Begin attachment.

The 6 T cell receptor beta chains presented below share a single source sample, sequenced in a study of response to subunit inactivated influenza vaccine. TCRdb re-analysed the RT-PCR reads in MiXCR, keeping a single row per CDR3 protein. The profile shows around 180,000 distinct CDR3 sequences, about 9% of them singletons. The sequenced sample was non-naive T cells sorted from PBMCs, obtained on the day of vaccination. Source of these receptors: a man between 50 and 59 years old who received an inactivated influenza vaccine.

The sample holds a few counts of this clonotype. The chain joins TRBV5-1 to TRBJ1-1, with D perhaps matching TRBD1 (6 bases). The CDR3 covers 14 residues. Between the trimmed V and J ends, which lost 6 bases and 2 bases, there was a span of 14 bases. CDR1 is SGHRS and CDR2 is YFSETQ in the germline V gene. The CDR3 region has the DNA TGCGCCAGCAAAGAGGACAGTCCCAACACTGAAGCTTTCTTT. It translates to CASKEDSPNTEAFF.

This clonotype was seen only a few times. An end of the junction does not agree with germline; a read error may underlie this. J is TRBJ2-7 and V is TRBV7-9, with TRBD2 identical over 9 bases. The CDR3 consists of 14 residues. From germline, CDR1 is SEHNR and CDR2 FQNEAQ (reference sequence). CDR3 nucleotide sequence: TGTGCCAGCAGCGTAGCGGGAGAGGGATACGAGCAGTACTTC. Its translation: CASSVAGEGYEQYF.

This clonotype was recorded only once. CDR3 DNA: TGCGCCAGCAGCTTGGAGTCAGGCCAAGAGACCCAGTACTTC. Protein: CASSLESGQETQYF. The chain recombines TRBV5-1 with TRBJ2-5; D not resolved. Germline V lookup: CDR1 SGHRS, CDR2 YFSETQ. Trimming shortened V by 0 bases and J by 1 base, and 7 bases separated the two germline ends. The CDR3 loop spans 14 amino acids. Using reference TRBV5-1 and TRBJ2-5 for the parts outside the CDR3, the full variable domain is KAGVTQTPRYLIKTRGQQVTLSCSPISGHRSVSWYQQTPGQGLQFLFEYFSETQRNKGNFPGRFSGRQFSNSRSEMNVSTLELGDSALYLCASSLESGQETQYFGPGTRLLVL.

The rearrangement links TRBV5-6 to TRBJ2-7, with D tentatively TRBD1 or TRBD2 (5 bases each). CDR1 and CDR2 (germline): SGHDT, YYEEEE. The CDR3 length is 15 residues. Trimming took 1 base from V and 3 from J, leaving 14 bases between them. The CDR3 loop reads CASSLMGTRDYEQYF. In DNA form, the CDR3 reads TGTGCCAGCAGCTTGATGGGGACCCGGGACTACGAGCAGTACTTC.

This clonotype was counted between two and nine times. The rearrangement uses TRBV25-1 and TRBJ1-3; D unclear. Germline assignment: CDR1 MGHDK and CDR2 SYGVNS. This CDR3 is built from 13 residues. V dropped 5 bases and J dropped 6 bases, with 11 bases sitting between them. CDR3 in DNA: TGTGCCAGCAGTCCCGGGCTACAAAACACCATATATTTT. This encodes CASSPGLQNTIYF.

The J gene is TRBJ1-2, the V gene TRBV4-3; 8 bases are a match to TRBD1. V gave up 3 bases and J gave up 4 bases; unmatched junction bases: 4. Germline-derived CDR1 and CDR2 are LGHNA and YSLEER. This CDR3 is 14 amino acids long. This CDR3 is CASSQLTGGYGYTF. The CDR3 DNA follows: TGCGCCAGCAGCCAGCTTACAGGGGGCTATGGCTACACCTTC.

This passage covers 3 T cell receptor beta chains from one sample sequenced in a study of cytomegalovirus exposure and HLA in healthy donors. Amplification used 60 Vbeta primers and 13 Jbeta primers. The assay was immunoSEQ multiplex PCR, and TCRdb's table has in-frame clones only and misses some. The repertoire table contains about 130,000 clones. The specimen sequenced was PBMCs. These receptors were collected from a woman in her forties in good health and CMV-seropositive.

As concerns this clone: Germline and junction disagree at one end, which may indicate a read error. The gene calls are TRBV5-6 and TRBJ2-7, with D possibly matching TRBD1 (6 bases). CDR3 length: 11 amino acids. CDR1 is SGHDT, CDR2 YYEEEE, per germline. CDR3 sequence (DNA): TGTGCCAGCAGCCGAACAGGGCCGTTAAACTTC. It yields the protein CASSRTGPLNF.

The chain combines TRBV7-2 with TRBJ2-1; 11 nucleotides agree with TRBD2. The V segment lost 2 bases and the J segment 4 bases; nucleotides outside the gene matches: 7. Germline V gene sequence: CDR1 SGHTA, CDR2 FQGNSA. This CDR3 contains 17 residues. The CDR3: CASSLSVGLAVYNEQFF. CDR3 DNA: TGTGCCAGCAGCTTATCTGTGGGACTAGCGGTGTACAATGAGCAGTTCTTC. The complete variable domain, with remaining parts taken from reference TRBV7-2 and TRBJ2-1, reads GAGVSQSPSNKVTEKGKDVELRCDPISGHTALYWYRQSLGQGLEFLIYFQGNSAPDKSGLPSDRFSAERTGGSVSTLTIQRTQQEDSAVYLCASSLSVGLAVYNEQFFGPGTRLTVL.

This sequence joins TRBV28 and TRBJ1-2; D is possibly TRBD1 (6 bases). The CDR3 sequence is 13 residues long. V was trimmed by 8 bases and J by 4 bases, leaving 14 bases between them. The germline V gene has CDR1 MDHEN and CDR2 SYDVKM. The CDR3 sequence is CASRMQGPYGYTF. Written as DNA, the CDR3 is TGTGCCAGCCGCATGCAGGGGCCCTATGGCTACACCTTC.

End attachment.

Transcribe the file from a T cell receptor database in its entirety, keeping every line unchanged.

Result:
The 6 T cell receptor beta chains presented below share a single source sample, sequenced in a study of response to subunit inactivated influenza vaccine. TCRdb re-analysed the RT-PCR reads in MiXCR, keeping a single row per CDR3 protein. The profile shows around 180,000 distinct CDR3 sequences, about 9% of them singletons. The sequenced sample was non-naive T cells sorted from PBMCs, obtained on the day of vaccination. Source of these receptors: a man between 50 and 59 years old who received an inactivated influenza vaccine.

The sample holds a few counts of this clonotype. The chain joins TRBV5-1 to TRBJ1-1, with D perhaps matching TRBD1 (6 bases). The CDR3 covers 14 residues. Between the trimmed V and J ends, which lost 6 bases and 2 bases, there was a span of 14 bases. CDR1 is SGHRS and CDR2 is YFSETQ in the germline V gene. The CDR3 region has the DNA TGCGCCAGCAAAGAGGACAGTCCCAACACTGAAGCTTTCTTT. It translates to CASKEDSPNTEAFF.

This clonotype was seen only a few times. An end of the junction does not agree with germline; a read error may underlie this. J is TRBJ2-7 and V is TRBV7-9, with TRBD2 identical over 9 bases. The CDR3 consists of 14 residues. From germline, CDR1 is SEHNR and CDR2 FQNEAQ (reference sequence). CDR3 nucleotide sequence: TGTGCCAGCAGCGTAGCGGGAGAGGGATACGAGCAGTACTTC. Its translation: CASSVAGEGYEQYF.

This clonotype was recorded only once. CDR3 DNA: TGCGCCAGCAGCTTGGAGTCAGGCCAAGAGACCCAGTACTTC. Protein: CASSLESGQETQYF. The chain recombines TRBV5-1 with TRBJ2-5; D not resolved. Germline V lookup: CDR1 SGHRS, CDR2 YFSETQ. Trimming shortened V by 0 bases and J by 1 base, and 7 bases separated the two germline ends. The CDR3 loop spans 14 amino acids. Using reference TRBV5-1 and TRBJ2-5 for the parts outside the CDR3, the full variable domain is KAGVTQTPRYLIKTRGQQVTLSCSPISGHRSVSWYQQTPGQGLQFLFEYFSETQRNKGNFPGRFSGRQFSNSRSEMNVSTLELGDSALYLCASSLESGQETQYFGPGTRLLVL.

The rearrangement links TRBV5-6 to TRBJ2-7, with D tentatively TRBD1 or TRBD2 (5 bases each). CDR1 and CDR2 (germline): SGHDT, YYEEEE. The CDR3 length is 15 residues. Trimming took 1 base from V and 3 from J, leaving 14 bases between them. The CDR3 loop reads CASSLMGTRDYEQYF. In DNA form, the CDR3 reads TGTGCCAGCAGCTTGATGGGGACCCGGGACTACGAGCAGTACTTC.

This clonotype was counted between two and nine times. The rearrangement uses TRBV25-1 and TRBJ1-3; D unclear. Germline assignment: CDR1 MGHDK and CDR2 SYGVNS. This CDR3 is built from 13 residues. V dropped 5 bases and J dropped 6 bases, with 11 bases sitting between them. CDR3 in DNA: TGTGCCAGCAGTCCCGGGCTACAAAACACCATATATTTT. This encodes CASSPGLQNTIYF.

The J gene is TRBJ1-2, the V gene TRBV4-3; 8 bases are a match to TRBD1. V gave up 3 bases and J gave up 4 bases; unmatched junction bases: 4. Germline-derived CDR1 and CDR2 are LGHNA and YSLEER. This CDR3 is 14 amino acids long. This CDR3 is CASSQLTGGYGYTF. The CDR3 DNA follows: TGCGCCAGCAGCCAGCTTACAGGGGGCTATGGCTACACCTTC.

This passage covers 3 T cell receptor beta chains from one sample sequenced in a study of cytomegalovirus exposure and HLA in healthy donors. Amplification used 60 Vbeta primers and 13 Jbeta primers. The assay was immunoSEQ multiplex PCR, and TCRdb's table has in-frame clones only and misses some. The repertoire table contains about 130,000 clones. The specimen sequenced was PBMCs. These receptors were collected from a woman in her forties in good health and CMV-seropositive.

As concerns this clone: Germline and junction disagree at one end, which may indicate a read error. The gene calls are TRBV5-6 and TRBJ2-7, with D possibly matching TRBD1 (6 bases). CDR3 length: 11 amino acids. CDR1 is SGHDT, CDR2 YYEEEE, per germline. CDR3 sequence (DNA): TGTGCCAGCAGCCGAACAGGGCCGTTAAACTTC. It yields the protein CASSRTGPLNF.

The chain combines TRBV7-2 with TRBJ2-1; 11 nucleotides agree with TRBD2. The V segment lost 2 bases and the J segment 4 bases; nucleotides outside the gene matches: 7. Germline V gene sequence: CDR1 SGHTA, CDR2 FQGNSA. This CDR3 contains 17 residues. The CDR3: CASSLSVGLAVYNEQFF. CDR3 DNA: TGTGCCAGCAGCTTATCTGTGGGACTAGCGGTGTACAATGAGCAGTTCTTC. The complete variable domain, with remaining parts taken from reference TRBV7-2 and TRBJ2-1, reads GAGVSQSPSNKVTEKGKDVELRCDPISGHTALYWYRQSLGQGLEFLIYFQGNSAPDKSGLPSDRFSAERTGGSVSTLTIQRTQQEDSAVYLCASSLSVGLAVYNEQFFGPGTRLTVL.

This sequence joins TRBV28 and TRBJ1-2; D is possibly TRBD1 (6 bases). The CDR3 sequence is 13 residues long. V was trimmed by 8 bases and J by 4 bases, leaving 14 bases between them. The germline V gene has CDR1 MDHEN and CDR2 SYDVKM. The CDR3 sequence is CASRMQGPYGYTF. Written as DNA, the CDR3 is TGTGCCAGCCGCATGCAGGGGCCCTATGGCTACACCTTC.